Thesis and Background
The current valuation of AT&T (T) has become too attractive to ignore. With its projected earnings in the range of $3.10 to $3.15, its current valuation is only about 7.8x FW PE. Such a valuation essentially views it as a terminally stagnating business. Yet shareholders will be starting to reap the benefits from many positive catalysts, such as the rollout of 5G, the asset from the Discovery ownership, and our secular growth of data use.
Considering these factors, our estimate is that it would be worth about $45 in about two years. Our estimation is based on an operating cash flow of around $6.5 per share and a valuation of 7x cash flow.
However, in the near term, you should be rightfully concerned about its challenges ahead, especially the implications of its recent decision to cut dividends by almost a half and its capital allocation flexibility after the WarnerMedia Brothers spinoff. Therefore, this article focuses on these issues to help you decide if it fits your risk tolerance.
Dividend cut and capital flexibility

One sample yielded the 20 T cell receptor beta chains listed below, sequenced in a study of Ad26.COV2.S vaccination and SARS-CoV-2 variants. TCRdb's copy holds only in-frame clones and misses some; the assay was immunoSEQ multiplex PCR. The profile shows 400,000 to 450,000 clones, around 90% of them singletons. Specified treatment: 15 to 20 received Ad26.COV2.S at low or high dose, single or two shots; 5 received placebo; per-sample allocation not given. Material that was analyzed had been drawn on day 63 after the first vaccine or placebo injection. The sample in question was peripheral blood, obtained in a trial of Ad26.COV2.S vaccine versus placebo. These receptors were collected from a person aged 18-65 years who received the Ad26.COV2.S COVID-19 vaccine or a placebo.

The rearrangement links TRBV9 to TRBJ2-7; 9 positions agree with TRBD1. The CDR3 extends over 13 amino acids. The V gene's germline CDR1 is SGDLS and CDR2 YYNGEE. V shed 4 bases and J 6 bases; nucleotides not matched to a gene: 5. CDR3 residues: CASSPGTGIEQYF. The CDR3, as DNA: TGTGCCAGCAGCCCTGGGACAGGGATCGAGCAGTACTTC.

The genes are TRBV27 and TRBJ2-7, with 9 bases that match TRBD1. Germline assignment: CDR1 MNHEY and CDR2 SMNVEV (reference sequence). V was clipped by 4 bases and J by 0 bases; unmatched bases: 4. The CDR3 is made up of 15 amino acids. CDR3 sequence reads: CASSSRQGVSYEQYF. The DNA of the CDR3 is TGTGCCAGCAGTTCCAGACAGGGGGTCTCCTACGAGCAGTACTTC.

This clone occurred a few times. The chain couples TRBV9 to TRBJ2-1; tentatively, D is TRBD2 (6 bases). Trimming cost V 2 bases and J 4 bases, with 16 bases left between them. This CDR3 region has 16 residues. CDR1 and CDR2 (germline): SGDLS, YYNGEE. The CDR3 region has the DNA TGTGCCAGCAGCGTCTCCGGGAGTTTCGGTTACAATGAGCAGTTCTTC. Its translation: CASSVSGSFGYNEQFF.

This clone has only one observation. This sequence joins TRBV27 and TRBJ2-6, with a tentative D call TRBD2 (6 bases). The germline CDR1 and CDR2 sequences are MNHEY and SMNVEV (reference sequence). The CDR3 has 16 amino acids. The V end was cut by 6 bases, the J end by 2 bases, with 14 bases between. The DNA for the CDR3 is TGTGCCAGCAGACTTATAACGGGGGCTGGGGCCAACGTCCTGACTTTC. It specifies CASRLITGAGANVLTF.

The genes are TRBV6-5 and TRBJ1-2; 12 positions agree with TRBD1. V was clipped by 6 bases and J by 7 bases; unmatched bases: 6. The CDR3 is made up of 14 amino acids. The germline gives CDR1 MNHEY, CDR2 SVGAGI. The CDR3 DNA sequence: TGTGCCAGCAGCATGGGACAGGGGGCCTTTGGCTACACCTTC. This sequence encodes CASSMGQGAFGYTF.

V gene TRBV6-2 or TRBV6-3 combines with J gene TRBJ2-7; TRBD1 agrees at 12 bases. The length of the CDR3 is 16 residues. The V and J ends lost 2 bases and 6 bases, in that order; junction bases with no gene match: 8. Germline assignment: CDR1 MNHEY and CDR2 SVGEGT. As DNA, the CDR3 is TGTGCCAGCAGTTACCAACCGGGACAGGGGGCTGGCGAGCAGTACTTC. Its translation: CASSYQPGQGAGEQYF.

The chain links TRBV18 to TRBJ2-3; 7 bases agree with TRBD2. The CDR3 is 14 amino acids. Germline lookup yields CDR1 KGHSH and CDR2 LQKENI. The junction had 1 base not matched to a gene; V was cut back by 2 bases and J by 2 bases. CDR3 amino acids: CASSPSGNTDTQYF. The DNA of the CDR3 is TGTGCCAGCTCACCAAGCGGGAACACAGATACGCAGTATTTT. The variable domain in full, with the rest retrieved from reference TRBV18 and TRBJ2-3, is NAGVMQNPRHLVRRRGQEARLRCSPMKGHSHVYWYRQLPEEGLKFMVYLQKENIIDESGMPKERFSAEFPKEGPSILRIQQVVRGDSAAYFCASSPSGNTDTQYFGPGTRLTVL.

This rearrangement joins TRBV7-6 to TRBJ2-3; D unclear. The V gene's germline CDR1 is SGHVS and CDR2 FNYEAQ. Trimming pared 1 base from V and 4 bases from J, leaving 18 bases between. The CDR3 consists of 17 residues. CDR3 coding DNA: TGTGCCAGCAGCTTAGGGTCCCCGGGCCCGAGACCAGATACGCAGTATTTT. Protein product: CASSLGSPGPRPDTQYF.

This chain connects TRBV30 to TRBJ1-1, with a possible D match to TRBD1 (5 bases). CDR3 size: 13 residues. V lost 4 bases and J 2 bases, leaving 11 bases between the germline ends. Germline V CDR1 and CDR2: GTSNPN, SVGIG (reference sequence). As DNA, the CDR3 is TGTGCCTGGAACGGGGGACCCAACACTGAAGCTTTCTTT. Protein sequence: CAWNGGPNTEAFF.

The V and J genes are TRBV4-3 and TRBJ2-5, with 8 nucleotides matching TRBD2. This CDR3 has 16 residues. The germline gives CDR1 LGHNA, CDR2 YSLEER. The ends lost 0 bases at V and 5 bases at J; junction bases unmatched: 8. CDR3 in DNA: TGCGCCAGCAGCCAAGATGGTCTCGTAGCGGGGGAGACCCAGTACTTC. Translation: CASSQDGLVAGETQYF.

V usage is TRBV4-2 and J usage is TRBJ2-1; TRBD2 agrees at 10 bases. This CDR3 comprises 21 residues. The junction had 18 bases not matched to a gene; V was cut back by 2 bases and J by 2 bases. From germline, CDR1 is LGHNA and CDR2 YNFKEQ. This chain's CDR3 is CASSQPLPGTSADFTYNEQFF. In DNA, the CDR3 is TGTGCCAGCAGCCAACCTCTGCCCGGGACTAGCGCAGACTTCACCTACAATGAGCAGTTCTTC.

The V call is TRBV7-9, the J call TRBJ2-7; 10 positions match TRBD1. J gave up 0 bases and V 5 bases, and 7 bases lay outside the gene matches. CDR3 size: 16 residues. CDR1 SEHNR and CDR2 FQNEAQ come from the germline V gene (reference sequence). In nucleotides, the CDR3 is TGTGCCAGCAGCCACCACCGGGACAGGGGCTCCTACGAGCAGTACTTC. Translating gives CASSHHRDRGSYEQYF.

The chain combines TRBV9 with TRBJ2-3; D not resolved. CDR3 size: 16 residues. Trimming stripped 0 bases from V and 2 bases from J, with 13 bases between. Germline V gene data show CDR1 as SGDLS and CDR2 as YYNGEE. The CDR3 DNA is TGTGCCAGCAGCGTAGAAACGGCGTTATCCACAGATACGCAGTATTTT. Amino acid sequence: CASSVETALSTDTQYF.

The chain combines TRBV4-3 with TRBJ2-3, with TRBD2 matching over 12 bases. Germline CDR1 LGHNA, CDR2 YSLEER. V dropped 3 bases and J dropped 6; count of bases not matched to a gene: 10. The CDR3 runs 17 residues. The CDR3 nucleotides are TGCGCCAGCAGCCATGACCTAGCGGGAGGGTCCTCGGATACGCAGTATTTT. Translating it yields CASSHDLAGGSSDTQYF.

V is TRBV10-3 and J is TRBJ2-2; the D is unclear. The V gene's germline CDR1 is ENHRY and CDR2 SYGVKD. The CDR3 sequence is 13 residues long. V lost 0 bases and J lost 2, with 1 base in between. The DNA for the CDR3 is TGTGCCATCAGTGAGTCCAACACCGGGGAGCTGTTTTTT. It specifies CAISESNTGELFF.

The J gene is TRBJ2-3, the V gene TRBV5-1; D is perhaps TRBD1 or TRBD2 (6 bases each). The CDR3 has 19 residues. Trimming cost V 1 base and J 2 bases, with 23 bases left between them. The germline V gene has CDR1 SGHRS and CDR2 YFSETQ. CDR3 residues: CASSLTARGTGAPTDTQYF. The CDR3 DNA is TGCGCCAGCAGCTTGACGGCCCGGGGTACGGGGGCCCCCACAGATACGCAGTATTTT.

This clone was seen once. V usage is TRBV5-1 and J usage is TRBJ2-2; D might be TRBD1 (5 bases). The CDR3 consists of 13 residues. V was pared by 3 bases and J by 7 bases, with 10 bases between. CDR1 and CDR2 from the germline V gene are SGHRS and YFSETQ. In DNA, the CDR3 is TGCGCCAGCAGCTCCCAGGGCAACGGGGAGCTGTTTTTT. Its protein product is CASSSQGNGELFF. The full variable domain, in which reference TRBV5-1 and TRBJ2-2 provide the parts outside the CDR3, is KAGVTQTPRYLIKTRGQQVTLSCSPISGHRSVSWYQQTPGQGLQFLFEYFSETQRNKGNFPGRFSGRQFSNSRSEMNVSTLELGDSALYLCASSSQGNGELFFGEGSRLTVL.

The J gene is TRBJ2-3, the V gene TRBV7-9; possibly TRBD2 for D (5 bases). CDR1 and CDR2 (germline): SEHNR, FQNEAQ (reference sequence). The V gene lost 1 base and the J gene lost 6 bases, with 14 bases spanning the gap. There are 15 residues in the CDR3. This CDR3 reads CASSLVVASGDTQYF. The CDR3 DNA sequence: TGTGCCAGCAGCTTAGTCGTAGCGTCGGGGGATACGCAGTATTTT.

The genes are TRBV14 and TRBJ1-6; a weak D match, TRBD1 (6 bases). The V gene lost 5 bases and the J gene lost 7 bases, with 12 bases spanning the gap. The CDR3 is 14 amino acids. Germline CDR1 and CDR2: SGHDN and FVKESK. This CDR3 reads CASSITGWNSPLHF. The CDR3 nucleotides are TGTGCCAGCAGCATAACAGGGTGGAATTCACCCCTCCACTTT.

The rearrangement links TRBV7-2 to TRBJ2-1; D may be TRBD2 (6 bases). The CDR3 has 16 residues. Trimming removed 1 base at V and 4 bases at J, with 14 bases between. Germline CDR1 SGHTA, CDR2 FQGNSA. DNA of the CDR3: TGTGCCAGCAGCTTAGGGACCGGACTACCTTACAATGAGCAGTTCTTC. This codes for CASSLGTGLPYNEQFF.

To put its recent dividend cut into perspective, let’s first look at its past historical record. Even after the dividend cut, AT&T would still be offering an attractive dividend yield of about 4.6% at its current price. The following chart shows AT&T’s payout ratio in terms of earnings and cash flow. As seen, AT&T has been doing a consistent job of managing its dividend payout in the past. The payout ratios have been on average 87% and 31%, respectively, in terms of earnings and cash flow – a relatively safe and comfortable range for a utility-type stock. The dividend cut following the WarnerMedia spin-off is aimed at maintaining the same historical payout ratios, and we will see later whether T can actually achieve this goal or not.